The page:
A new user requested help with acronyms often used in mountainbiking. This is by no means a complete listing, and can be added to by other users here.
Cross-Country- May refer to a mountainbike or race. XC bikes tend to have less than 4" of suspension travel and may be hardtail or full-suspension.
Full-Suspension; also may be referred to as "Full-Susser", which is often used by UK riders. "Squishies", "Dual-Bounce", & "Double-Squish" may also be used in referrence to a full-suspension mountainbike.
Mountainbike with no rear suspension, but may have a suspension fork.
Mountainbike with a flexible rear triangle, most often offering less than 2" of travel.
A mountainbike with no suspension.
Single-speed; a mountainbike with only one available gear.
A mountainbike with 29" wheels. Frequently found as single-speed and rigid variations.
A mountainbike with one 26" rear wheel, and one 29" front wheel. Also a name for a mountainbike with these features by Trek.
A new mountainbike wheel that is 27.5". More often found on touring or city bicycles in Europe.
Bottom-Bracket; or the cups, bearings, & axle/spindle that the cranks attach to and rotate on.
The shape of a bicycle frame section described by the junctions of the head-tube, down-tube, seat-tube, and top-tube.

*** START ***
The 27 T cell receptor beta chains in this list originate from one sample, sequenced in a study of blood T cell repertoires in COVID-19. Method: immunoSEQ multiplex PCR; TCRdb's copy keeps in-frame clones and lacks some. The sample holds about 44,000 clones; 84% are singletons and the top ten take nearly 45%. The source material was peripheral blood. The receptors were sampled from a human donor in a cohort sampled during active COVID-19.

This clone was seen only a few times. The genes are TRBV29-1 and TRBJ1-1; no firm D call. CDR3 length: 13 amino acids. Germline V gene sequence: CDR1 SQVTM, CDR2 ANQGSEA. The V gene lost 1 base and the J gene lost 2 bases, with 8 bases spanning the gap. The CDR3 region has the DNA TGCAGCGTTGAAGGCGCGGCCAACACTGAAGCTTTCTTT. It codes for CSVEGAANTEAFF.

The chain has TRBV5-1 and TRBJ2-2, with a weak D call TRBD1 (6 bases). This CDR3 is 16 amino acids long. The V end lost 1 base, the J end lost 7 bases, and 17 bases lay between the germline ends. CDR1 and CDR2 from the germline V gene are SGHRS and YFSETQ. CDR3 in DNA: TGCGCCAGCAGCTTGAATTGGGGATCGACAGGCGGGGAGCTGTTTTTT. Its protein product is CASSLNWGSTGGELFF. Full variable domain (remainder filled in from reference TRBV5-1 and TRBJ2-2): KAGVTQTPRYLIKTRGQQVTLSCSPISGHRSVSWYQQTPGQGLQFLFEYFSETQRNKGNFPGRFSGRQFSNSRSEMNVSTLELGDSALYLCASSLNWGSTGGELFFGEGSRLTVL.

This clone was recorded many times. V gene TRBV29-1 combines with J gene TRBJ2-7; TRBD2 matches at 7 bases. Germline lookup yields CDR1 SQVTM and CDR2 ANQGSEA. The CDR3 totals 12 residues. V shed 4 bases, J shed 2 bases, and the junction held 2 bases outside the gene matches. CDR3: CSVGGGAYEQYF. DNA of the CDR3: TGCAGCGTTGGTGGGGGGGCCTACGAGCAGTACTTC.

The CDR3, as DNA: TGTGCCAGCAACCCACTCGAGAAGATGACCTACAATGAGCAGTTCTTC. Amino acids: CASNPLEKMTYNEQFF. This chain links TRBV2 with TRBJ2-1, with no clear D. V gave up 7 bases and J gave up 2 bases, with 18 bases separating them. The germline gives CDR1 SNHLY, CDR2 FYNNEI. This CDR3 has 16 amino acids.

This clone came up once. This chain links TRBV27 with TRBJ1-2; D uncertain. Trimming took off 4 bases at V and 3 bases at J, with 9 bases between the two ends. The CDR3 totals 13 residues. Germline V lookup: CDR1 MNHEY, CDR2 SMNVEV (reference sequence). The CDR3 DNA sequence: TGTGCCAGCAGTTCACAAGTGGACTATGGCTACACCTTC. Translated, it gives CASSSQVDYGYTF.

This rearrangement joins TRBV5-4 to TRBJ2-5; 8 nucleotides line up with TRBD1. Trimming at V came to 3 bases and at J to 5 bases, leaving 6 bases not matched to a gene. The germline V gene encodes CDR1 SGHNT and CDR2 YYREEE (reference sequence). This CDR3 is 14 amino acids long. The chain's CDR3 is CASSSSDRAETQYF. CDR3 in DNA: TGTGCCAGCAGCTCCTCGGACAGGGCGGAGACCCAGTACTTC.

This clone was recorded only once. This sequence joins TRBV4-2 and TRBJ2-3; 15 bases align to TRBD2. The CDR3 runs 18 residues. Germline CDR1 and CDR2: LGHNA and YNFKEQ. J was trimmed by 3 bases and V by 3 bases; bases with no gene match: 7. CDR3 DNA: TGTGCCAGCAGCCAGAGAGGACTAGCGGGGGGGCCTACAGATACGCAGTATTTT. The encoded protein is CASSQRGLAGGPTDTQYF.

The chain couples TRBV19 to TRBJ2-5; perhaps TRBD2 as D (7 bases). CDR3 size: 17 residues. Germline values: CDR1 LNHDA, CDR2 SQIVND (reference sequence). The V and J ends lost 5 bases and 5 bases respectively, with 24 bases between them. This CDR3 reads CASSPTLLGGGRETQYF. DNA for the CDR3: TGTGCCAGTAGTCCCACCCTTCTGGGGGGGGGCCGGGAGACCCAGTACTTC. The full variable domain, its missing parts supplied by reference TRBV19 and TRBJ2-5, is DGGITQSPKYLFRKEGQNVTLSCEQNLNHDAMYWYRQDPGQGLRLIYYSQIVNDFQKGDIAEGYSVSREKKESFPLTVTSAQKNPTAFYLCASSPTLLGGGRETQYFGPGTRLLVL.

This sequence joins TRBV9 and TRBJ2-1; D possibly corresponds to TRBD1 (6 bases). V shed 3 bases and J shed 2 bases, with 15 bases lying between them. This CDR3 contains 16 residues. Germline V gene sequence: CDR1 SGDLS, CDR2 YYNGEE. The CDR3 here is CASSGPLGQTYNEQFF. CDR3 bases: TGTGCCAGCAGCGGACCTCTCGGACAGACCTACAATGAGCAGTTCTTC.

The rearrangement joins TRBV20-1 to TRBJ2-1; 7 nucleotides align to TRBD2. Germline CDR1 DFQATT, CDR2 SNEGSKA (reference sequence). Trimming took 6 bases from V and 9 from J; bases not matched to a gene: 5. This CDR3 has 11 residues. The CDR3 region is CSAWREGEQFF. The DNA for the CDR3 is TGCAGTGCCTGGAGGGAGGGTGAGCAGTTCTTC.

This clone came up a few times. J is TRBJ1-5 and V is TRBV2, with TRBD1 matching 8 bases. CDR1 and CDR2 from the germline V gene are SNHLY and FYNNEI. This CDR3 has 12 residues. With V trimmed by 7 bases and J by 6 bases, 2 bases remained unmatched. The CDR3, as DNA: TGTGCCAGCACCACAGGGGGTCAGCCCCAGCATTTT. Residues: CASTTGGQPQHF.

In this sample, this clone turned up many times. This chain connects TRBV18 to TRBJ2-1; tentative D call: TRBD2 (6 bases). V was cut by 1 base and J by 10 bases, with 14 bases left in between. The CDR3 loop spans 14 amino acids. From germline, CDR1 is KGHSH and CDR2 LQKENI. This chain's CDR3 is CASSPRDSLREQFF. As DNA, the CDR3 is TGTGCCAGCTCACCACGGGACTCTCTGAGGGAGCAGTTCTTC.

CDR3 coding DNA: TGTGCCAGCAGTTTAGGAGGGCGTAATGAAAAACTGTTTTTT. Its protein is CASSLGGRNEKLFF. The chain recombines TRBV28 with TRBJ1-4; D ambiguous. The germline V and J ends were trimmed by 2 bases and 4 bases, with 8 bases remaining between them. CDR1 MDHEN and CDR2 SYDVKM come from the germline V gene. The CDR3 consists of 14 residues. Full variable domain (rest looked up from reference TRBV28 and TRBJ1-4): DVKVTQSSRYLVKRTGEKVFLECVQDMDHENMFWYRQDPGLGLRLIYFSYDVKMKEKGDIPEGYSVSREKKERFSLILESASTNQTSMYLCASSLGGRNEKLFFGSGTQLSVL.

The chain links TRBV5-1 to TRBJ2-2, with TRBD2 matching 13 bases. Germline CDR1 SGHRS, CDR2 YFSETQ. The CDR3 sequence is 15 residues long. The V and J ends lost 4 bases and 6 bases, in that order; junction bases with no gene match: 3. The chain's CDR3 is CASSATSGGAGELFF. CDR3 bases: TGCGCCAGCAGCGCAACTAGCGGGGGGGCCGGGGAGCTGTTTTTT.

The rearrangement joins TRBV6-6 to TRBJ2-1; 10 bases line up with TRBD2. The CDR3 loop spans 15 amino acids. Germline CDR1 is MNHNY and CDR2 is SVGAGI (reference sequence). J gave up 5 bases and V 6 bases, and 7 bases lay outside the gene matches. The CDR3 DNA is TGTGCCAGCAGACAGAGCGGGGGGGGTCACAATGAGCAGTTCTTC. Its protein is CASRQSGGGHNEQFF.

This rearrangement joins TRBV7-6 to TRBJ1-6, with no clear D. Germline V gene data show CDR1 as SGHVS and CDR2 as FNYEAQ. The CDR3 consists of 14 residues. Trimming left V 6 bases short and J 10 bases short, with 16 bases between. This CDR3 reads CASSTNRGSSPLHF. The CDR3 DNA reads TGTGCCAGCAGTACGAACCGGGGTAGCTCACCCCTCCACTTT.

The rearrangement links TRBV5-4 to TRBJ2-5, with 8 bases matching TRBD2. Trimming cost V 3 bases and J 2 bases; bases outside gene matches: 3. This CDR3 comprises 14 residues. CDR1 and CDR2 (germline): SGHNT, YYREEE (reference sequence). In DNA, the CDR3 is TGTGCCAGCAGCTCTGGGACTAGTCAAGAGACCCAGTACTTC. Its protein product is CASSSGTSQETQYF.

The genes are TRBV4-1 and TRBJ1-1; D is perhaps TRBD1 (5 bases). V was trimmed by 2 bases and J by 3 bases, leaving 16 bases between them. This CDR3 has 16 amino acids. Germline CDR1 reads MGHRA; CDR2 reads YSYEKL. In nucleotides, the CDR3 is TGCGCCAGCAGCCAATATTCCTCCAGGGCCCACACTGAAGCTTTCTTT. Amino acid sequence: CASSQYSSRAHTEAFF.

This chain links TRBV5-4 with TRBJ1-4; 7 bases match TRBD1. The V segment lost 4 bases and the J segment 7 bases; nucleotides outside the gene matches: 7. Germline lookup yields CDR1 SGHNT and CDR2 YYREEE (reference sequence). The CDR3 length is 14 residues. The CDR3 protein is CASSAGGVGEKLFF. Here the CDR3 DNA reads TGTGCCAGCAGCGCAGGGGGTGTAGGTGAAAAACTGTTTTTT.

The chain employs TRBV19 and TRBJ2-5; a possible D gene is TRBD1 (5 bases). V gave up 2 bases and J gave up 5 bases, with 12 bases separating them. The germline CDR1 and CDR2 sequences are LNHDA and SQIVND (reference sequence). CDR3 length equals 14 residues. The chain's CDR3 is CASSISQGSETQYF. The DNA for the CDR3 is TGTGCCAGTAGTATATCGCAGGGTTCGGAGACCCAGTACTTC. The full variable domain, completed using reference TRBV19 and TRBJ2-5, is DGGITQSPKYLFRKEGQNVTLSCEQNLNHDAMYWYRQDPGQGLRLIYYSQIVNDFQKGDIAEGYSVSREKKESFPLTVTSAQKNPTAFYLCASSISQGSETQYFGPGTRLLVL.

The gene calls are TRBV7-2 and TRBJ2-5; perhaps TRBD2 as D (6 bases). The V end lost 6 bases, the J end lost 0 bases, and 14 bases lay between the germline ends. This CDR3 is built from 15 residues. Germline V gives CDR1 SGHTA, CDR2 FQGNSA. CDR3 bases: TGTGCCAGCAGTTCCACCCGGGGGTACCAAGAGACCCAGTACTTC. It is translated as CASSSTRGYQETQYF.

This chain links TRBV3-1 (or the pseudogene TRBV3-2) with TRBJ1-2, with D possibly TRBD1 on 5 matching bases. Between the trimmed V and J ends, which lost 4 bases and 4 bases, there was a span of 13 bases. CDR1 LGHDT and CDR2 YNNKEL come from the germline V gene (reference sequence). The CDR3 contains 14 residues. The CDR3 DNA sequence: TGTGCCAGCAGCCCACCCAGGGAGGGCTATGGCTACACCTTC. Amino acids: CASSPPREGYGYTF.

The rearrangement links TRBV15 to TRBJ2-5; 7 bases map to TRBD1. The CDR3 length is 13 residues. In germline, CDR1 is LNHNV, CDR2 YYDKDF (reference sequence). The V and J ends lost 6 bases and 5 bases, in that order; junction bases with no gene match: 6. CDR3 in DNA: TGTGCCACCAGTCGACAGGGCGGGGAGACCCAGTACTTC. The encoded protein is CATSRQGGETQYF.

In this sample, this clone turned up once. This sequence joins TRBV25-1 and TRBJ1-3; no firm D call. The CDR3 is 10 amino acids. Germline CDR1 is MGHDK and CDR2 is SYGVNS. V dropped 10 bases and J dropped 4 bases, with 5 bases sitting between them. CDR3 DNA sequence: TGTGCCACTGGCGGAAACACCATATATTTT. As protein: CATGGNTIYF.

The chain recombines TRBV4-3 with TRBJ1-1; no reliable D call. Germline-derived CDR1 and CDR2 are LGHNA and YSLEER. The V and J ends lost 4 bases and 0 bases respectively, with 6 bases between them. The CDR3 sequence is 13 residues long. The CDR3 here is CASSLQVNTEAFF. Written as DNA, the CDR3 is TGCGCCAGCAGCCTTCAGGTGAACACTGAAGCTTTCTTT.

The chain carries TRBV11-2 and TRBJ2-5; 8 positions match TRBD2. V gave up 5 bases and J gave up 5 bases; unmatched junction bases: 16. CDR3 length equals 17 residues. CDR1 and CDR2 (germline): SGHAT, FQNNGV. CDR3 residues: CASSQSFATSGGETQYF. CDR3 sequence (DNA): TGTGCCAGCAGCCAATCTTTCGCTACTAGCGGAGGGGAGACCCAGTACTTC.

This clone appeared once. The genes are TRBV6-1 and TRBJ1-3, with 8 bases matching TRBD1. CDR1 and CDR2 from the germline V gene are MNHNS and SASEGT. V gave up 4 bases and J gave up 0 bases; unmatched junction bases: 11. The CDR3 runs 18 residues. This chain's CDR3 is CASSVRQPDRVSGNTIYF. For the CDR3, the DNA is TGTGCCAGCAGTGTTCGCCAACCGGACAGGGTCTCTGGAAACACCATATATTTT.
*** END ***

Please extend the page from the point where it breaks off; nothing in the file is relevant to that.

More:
The shape of a bicycle frame section described by the junctions of the seat-tube, chain-stays, drop-outs, and seat-stays.
The section of frame that runs from the seat-tube down to the rear dropouts.
The section of frame that runs from the Bottom-Bracket to the rear dropouts.
The section of frame into which the wheel axles slide into. Bicycle forks also have dropouts, into which the front-wheel axle is fitted. May be horizontal or verticle, depending on the type of bicycle. Horizontal dropouts are most commonly found on SS mountainbikes, BMX bikes, and city/touring bicycles. Verticle dropouts are found most commonly on any bicycle with gears.
Hanger; Derailleur Hanger:
A small part that is threaded to accept a rear derailleur, and is fitted to the rear triangle.
A short section of tubing through which the fork steer-tube runs.
The angle at which the headtube is situated. This angle is also described as part of a bicycle's "Geometry".
The angle at which the seat-tube is situated. May be anywhere from 58 degrees to 74 degrees. This angle is also described as part of a bicycle's "Geometry".
The angles at which a bicycle's frame tubes are set. These angles affect the handling of the bicycle. Smaller angles are described as being "slack", and are often used on DH or FR mountainbikes. Larger angles are described as being "steep", and are often used on XC mountainbikes.
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